AODC – trends, tools, technologies in online documentation
This week I’m attending the Australasian Online Documentation and Content Conference (AODC) on the Gold Coast in Queensland, Australia. Yesterday afternoon, Joe Welinske presented a session entitled “Trends, tools, technologies in online documentation”.
Joe is the president of Seattle-based WritersUA. Yesterday’s session gave us some good insights and discussion points based on the results of the WritersUA Skills and Technologies Survey. I’d recommend a quick look at the results on the linked web page.
Here are some points from Joe’s talk which I found particularly interesting.
- Looking at the user assistance skill set, a list of things we technical writers do — it’s a long list, though it does fit on one slide 😉 Joe asked us whether we had all done most of the things listed. I have, and I think most people had too, in the course of their careers in technical documentation.
- Tools — Adobe controls 60% of the tools we use. Madcap Flare’s market share keeps growing.
- Skills we need for online documentation — include technical geeky things like XML, XSL, XHTML, DITA as well as the core skills like HTML, CSS, graphics etc.
- How we get training in these skills — 64% from on-the-job training. 22% by learning on your own. This confirms my own experience.
- Publication media — More than half of the respondents said that they preferred printed manuals! Also, 83% indicated Adobe Acrobat, which is close to printed manuals. Embedded user assistance is on the rise.
- IBM is working towards replacing Eclipse Help with DITA Help.
Analysis of help in Microsoft Vista
Joe walked us through a very interesting analysis of user assistance in Vista, as a method of divining Microsoft’s direction for the future of help in Windows and their idea of best practice.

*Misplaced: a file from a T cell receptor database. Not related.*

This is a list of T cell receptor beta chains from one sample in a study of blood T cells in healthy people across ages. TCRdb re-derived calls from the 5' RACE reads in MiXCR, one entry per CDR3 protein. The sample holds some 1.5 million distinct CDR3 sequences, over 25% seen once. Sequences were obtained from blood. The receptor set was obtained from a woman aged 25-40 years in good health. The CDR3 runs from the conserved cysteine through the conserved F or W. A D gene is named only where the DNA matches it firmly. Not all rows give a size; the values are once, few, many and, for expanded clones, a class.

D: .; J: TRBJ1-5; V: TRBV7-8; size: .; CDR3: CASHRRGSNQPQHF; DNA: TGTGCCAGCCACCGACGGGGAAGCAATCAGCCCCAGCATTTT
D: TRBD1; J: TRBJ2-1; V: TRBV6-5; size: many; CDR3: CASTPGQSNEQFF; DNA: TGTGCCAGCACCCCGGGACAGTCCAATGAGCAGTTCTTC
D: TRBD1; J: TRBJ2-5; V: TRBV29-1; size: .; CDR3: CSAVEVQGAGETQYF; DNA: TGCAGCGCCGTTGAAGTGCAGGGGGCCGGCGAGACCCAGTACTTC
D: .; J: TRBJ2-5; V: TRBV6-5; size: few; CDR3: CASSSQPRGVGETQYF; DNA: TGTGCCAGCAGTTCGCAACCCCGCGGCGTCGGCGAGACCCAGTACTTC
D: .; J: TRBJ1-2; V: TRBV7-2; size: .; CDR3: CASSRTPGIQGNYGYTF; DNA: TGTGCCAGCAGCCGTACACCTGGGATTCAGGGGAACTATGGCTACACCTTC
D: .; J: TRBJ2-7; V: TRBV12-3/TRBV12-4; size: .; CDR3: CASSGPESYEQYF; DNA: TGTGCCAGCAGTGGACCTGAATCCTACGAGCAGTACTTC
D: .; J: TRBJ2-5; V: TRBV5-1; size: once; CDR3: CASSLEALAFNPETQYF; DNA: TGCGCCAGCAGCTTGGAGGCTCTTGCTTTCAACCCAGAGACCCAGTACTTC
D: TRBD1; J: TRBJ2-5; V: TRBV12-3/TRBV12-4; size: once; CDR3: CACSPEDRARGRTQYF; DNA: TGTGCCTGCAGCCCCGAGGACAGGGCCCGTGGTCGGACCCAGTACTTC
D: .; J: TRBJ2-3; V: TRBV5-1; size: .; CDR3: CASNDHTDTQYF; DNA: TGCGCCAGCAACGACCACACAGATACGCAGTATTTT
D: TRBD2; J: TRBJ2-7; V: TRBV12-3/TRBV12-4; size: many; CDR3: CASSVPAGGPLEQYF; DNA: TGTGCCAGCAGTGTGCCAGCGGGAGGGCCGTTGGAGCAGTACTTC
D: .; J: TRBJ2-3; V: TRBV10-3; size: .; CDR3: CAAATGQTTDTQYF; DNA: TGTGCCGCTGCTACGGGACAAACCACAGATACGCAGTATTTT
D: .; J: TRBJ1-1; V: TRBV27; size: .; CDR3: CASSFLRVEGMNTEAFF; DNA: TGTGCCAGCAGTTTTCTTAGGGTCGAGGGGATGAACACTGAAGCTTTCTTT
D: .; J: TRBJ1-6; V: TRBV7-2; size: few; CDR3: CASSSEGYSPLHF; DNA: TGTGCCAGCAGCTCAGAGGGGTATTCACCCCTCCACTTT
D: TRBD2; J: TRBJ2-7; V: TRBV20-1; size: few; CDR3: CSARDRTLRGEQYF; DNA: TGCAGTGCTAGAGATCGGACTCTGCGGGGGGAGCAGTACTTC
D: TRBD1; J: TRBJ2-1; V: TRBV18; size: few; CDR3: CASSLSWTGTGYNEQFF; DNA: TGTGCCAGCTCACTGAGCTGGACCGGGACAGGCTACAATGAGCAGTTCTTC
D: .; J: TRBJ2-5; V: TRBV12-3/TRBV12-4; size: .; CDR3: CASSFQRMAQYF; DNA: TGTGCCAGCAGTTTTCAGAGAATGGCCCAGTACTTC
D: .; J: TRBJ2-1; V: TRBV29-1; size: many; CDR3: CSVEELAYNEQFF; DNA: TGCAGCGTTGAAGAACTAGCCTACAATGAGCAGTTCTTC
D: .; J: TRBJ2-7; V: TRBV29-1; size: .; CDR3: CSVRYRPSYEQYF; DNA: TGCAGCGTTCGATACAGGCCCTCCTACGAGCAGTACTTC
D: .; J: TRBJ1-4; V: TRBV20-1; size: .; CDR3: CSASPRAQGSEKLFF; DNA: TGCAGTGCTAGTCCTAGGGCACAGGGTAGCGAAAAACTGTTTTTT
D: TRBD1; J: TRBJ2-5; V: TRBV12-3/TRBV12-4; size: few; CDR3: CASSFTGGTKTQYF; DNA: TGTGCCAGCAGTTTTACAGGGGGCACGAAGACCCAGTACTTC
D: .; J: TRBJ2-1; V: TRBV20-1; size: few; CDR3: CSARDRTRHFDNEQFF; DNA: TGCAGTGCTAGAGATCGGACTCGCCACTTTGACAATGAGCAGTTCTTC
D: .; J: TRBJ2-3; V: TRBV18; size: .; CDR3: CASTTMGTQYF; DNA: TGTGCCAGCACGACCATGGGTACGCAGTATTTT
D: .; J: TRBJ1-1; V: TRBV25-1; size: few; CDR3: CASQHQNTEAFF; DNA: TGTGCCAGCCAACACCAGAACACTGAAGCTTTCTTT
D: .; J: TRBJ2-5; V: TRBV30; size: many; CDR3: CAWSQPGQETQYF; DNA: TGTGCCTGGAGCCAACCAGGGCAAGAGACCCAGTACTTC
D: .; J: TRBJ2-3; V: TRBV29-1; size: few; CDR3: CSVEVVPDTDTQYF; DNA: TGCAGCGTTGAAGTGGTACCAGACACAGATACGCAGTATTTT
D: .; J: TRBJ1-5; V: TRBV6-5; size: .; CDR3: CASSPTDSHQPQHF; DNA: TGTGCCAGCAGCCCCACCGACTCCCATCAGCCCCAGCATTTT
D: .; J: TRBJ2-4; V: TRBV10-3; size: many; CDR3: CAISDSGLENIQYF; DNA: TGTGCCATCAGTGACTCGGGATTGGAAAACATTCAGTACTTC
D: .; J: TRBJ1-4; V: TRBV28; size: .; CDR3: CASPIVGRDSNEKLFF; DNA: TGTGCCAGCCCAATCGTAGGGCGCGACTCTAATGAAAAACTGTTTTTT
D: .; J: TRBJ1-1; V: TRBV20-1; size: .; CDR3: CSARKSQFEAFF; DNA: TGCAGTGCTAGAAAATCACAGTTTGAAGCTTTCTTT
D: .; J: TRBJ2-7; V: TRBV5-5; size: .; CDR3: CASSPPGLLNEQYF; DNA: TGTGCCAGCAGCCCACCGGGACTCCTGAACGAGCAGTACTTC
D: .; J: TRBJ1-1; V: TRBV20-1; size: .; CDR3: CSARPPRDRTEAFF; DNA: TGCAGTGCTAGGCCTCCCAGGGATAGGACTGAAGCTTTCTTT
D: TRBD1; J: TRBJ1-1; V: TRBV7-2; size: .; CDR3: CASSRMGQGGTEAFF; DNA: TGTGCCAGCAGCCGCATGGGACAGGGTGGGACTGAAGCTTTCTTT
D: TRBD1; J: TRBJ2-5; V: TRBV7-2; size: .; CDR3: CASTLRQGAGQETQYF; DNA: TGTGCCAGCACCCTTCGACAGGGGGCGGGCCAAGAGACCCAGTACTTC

HTML Help was first released in 1996, and updated in 1998. Since then it has kind of stagnated. Yet it’s still Microsoft’s recommendation for online help development.
The online help in Vista:
- Presents in a single window — no separate panel for navigation bar / table of contents.
- Has no index.
- Uses search as the main navigational component. This may work if the search is good, but is tiresome if you get too many hits.
- Includes a lot of rich information. Microsoft is not going for minimalism in their documentation.
Also, Vista embeds a lot of traditional help content right on the UI, as text on the screens. The goal is to make help unnecessary wherever feasible. This means that technical writers must be involved in the UI design. We must be able to put ourselves forward at design time and say, “This is something I’m really good at.”
Other developments technical writers must be aware of
Technical writers and communicators need to keep in touch with new developments and philosophies, such as:
- Mashups — integrated, unrelated applications, which will need online documentation of some form or other.
- Web-based API documentation — growing demand. Google is a big employer of technical writers in this area.
- Custom devices — OLPC (One Laptop per Child), PDAs, phones, other mobile platforms. How can we deliver documentation that works on these platforms?
- Structured authoring — affects a growing number of technical writers. Joe sees this as the most important concept for us to learn about. It affects our roles and production process. The author works in a form-based environment, putting the content into pre-determined pigeonholes. Presentation is separate and automated.
- Web 2.0 — collaboration and the ability of our readers to interact with the content. We need to wrap our heads around what this means for documentation.
Thank you Joe for a great overview. I’m looking forward to hearing more from Joe in the next few days of the conference.